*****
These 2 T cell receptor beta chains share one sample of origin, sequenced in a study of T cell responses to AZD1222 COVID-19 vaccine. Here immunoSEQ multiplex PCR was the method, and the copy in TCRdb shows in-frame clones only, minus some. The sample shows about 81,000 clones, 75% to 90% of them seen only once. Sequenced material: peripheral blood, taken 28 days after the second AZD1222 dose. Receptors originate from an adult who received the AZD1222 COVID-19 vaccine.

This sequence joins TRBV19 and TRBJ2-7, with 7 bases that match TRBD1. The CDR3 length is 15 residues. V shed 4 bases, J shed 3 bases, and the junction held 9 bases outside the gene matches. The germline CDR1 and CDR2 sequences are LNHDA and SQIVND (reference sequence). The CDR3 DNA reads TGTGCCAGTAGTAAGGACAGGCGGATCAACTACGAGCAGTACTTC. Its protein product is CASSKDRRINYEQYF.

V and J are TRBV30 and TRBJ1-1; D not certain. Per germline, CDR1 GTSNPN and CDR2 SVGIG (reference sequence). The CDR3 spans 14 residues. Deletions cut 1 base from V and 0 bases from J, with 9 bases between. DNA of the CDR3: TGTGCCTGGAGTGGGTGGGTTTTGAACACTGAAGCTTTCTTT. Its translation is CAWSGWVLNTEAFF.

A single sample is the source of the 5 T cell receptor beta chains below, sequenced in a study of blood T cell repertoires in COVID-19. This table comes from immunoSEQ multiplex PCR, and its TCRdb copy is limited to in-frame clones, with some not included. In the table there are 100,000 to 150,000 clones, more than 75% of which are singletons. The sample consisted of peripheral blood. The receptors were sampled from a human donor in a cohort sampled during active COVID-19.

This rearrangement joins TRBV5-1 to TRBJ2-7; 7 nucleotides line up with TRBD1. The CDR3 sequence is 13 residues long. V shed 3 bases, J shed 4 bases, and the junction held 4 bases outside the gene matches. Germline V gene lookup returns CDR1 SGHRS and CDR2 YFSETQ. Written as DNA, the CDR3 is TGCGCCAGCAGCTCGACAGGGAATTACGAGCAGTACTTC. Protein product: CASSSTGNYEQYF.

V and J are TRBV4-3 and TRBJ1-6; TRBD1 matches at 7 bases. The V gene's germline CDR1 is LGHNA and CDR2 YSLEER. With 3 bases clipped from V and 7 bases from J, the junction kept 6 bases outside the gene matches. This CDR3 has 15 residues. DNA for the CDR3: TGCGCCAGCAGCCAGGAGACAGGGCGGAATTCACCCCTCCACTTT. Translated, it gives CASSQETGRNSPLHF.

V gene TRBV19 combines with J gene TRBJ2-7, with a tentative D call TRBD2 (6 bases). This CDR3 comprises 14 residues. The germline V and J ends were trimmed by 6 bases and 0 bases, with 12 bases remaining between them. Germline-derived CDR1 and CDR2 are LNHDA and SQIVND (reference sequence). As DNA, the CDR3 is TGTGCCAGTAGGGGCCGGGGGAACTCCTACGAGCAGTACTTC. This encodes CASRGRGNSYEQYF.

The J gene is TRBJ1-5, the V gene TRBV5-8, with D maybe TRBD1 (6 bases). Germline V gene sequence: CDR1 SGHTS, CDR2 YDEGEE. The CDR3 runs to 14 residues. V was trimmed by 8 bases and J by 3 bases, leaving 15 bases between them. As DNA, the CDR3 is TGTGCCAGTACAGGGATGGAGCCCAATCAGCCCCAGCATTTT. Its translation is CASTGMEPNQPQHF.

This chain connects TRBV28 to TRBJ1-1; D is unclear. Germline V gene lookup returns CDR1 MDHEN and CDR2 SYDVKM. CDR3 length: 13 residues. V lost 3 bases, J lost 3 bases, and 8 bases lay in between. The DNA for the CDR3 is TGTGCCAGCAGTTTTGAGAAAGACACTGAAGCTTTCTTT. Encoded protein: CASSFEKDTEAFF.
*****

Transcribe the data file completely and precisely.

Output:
These 2 T cell receptor beta chains share one sample of origin, sequenced in a study of T cell responses to AZD1222 COVID-19 vaccine. Here immunoSEQ multiplex PCR was the method, and the copy in TCRdb shows in-frame clones only, minus some. The sample shows about 81,000 clones, 75% to 90% of them seen only once. Sequenced material: peripheral blood, taken 28 days after the second AZD1222 dose. Receptors originate from an adult who received the AZD1222 COVID-19 vaccine.

This sequence joins TRBV19 and TRBJ2-7, with 7 bases that match TRBD1. The CDR3 length is 15 residues. V shed 4 bases, J shed 3 bases, and the junction held 9 bases outside the gene matches. The germline CDR1 and CDR2 sequences are LNHDA and SQIVND (reference sequence). The CDR3 DNA reads TGTGCCAGTAGTAAGGACAGGCGGATCAACTACGAGCAGTACTTC. Its protein product is CASSKDRRINYEQYF.

V and J are TRBV30 and TRBJ1-1; D not certain. Per germline, CDR1 GTSNPN and CDR2 SVGIG (reference sequence). The CDR3 spans 14 residues. Deletions cut 1 base from V and 0 bases from J, with 9 bases between. DNA of the CDR3: TGTGCCTGGAGTGGGTGGGTTTTGAACACTGAAGCTTTCTTT. Its translation is CAWSGWVLNTEAFF.

A single sample is the source of the 5 T cell receptor beta chains below, sequenced in a study of blood T cell repertoires in COVID-19. This table comes from immunoSEQ multiplex PCR, and its TCRdb copy is limited to in-frame clones, with some not included. In the table there are 100,000 to 150,000 clones, more than 75% of which are singletons. The sample consisted of peripheral blood. The receptors were sampled from a human donor in a cohort sampled during active COVID-19.

This rearrangement joins TRBV5-1 to TRBJ2-7; 7 nucleotides line up with TRBD1. The CDR3 sequence is 13 residues long. V shed 3 bases, J shed 4 bases, and the junction held 4 bases outside the gene matches. Germline V gene lookup returns CDR1 SGHRS and CDR2 YFSETQ. Written as DNA, the CDR3 is TGCGCCAGCAGCTCGACAGGGAATTACGAGCAGTACTTC. Protein product: CASSSTGNYEQYF.

V and J are TRBV4-3 and TRBJ1-6; TRBD1 matches at 7 bases. The V gene's germline CDR1 is LGHNA and CDR2 YSLEER. With 3 bases clipped from V and 7 bases from J, the junction kept 6 bases outside the gene matches. This CDR3 has 15 residues. DNA for the CDR3: TGCGCCAGCAGCCAGGAGACAGGGCGGAATTCACCCCTCCACTTT. Translated, it gives CASSQETGRNSPLHF.

V gene TRBV19 combines with J gene TRBJ2-7, with a tentative D call TRBD2 (6 bases). This CDR3 comprises 14 residues. The germline V and J ends were trimmed by 6 bases and 0 bases, with 12 bases remaining between them. Germline-derived CDR1 and CDR2 are LNHDA and SQIVND (reference sequence). As DNA, the CDR3 is TGTGCCAGTAGGGGCCGGGGGAACTCCTACGAGCAGTACTTC. This encodes CASRGRGNSYEQYF.

The J gene is TRBJ1-5, the V gene TRBV5-8, with D maybe TRBD1 (6 bases). Germline V gene sequence: CDR1 SGHTS, CDR2 YDEGEE. The CDR3 runs to 14 residues. V was trimmed by 8 bases and J by 3 bases, leaving 15 bases between them. As DNA, the CDR3 is TGTGCCAGTACAGGGATGGAGCCCAATCAGCCCCAGCATTTT. Its translation is CASTGMEPNQPQHF.

This chain connects TRBV28 to TRBJ1-1; D is unclear. Germline V gene lookup returns CDR1 MDHEN and CDR2 SYDVKM. CDR3 length: 13 residues. V lost 3 bases, J lost 3 bases, and 8 bases lay in between. The DNA for the CDR3 is TGTGCCAGCAGTTTTGAGAAAGACACTGAAGCTTTCTTT. Encoded protein: CASSFEKDTEAFF.